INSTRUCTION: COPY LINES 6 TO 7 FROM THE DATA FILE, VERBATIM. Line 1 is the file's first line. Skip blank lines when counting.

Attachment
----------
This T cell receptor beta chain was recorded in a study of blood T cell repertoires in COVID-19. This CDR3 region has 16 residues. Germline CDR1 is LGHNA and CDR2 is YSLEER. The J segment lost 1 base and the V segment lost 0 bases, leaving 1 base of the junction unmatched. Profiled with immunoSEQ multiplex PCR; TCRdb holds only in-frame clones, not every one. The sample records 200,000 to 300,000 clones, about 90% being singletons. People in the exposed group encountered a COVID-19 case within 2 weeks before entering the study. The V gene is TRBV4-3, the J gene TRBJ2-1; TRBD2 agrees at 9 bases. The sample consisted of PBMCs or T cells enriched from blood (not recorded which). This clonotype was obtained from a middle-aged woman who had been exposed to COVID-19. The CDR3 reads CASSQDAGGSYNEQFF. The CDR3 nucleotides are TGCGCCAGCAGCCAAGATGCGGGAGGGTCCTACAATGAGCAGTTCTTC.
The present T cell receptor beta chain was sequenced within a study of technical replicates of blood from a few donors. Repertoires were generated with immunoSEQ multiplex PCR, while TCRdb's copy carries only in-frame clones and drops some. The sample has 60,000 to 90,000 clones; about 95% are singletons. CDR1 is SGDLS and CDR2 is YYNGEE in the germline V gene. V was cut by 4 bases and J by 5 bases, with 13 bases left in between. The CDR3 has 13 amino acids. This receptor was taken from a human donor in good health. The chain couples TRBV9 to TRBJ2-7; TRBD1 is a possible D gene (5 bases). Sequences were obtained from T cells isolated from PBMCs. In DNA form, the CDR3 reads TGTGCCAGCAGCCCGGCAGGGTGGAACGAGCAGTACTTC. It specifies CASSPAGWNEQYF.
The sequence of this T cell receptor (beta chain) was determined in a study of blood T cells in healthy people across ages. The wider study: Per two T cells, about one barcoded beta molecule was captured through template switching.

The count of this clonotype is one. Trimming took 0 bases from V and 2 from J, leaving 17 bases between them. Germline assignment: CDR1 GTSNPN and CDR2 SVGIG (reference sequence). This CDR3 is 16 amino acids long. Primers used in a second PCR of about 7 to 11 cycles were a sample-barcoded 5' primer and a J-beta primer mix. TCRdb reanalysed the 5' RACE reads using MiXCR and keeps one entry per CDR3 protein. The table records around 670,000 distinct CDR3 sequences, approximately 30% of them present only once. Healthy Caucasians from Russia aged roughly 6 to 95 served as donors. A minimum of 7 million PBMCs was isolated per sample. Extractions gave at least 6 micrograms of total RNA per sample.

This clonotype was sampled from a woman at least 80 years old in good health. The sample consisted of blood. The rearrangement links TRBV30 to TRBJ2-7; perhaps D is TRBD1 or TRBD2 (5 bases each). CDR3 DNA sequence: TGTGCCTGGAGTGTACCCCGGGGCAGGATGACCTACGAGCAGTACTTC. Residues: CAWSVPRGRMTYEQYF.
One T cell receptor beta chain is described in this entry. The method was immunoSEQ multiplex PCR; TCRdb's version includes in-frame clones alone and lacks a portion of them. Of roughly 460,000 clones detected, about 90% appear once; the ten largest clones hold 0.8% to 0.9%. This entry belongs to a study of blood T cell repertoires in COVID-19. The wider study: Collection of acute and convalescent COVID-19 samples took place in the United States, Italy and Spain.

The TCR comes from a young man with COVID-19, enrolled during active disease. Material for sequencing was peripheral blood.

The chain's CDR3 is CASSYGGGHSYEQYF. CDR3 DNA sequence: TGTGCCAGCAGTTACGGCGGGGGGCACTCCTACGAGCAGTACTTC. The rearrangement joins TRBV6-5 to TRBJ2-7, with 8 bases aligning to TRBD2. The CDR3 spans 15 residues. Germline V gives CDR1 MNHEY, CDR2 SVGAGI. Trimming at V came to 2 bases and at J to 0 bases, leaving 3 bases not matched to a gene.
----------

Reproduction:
One T cell receptor beta chain is described in this entry. The method was immunoSEQ multiplex PCR; TCRdb's version includes in-frame clones alone and lacks a portion of them. Of roughly 460,000 clones detected, about 90% appear once; the ten largest clones hold 0.8% to 0.9%. This entry belongs to a study of blood T cell repertoires in COVID-19. The wider study: Collection of acute and convalescent COVID-19 samples took place in the United States, Italy and Spain.

The TCR comes from a young man with COVID-19, enrolled during active disease. Material for sequencing was peripheral blood.